Another, more formal way to deal with this is to note that in the category of $R$-modules, $$\operatorname{Hom}(R, M) \cong M$$ where we can regard the set of maps between two modules as a module by pointwise operations. Note that this is essentially considering the family maps $f_m(r)=r\cdot m$ for $m\in M$. The universal property essentially says $$\operatorname{Hom}(R, \prod_{i\in I}C_i) \cong \prod_{i\in I }\operatorname{Hom}(R, C_i) \cong \prod_{i \in I}C_i$$ where the later two products are products of sets, not modules - but where module structure can then be imposed in a natural way. This level of indirection is necessary since the universal property of a product specifies the maps out of a module, which doesn't inherently tell us much about the elements of that module - so we need to find a way to identify the elements of a module by knowing the maps out of it, and the relation $\operatorname{Hom}(R, M) \cong M$ encodes what we need to reason about elements.

  • $\begingroup$ Thanks for this, I'm going to come back and reread this in a few hours to absorb it better haha. $\endgroup$ Feb 8, 2020 at 18:05

The direct sum of modules satisfies a number of universal properties: it's the coproduct, it's a direct sum in a more general sense, it's a weak direct product, etc. Since universal properties only characterize objects in a category up to isomorphism, we shouldn't expect to see the description of the direct sum in terms of tuples with cofinitely many nontrivial entries in every universal property, since this description isn't invariant under isomorphism. Your original understanding of the direct sum fits very well with its description as a weak direct product, slightly less well with its description as a generalized direct sum, and not very well with its description as a coproduct.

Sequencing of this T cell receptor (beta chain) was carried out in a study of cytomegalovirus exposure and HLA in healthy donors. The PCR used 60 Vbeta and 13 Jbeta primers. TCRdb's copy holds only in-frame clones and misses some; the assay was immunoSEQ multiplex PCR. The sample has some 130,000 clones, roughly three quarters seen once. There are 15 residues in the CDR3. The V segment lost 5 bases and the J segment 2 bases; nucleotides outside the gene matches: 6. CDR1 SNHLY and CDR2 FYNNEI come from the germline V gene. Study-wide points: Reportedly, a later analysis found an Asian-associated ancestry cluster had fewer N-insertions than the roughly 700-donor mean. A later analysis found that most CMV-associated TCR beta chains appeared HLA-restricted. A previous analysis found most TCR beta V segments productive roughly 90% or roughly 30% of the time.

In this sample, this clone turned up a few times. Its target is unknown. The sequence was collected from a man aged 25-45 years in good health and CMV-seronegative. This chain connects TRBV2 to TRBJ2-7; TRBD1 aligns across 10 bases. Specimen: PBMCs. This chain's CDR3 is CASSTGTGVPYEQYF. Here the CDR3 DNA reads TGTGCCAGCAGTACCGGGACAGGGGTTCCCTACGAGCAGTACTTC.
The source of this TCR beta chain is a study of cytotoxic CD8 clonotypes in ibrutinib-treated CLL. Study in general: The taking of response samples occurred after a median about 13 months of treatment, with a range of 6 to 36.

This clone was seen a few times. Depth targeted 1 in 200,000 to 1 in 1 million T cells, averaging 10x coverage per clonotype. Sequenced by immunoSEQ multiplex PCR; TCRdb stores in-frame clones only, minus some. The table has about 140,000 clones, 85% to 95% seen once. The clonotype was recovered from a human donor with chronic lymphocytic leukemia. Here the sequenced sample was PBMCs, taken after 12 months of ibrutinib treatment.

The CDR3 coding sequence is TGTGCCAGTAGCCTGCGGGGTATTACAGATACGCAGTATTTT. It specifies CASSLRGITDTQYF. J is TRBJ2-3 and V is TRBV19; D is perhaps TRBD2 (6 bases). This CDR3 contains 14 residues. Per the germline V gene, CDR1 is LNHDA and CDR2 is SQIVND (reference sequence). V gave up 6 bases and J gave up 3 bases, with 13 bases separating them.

Here's what I mean. The weak direct product is defined as a colimit over products: $$ \mathrm{WP}_{i \in I} A_{i} = \mathrm{colim}_{F \in \mathrm{Fin}(I)} \prod_{i \in F} A_{i} $$ where I've written $\mathrm{Fin}(I)$ for the poset of finite subsets of $I$, ordered by inclusion. Now this poset is filtered, so the weak direct product is made up of filtered colimits and products. The underlying set functor commutes with filtered colimits and products, so the underlying set of the weak direct product of some modules is the weak direct product of the underlying sets of the modules. Now recall the standard construction of filtered colimits and products in the category of sets. According to these constructions, an element of the weak direct product is an equivalence class of the form $[(F, a_{i})]$, where $F$ is a finite subset of $I$ and $a_{i}$ is an element of $\prod_{i \in F} A_{i}$. Two pairs $(F, a_{i})$ and $(F', a'_{j})$ are equivalent if $a_{i}$ and $a'_{i}$ are equal when they are extended to the product $\prod_{i \in F \cup F'} A_{i}$ by filling in with zeros where necessary. So we can think of the equivalence class $[(F, a_{i})]$ as being an element of $\prod_{i \in I} A_{i}$ that vanishes for indices other than those in $F$, and this is where the finiteness comes from.

It's not too hard to show that the weak direct product of modules satisfies the universal property of the coproduct, and since this characterizes it up to isomorphism any construction of the coproduct will be isomorphic to the one we just constructed. However, the universal property of the coproduct doesn't interact very helpfully with the forgetful functor to the category of sets, so it doesn't give us a good formula for the underlying set.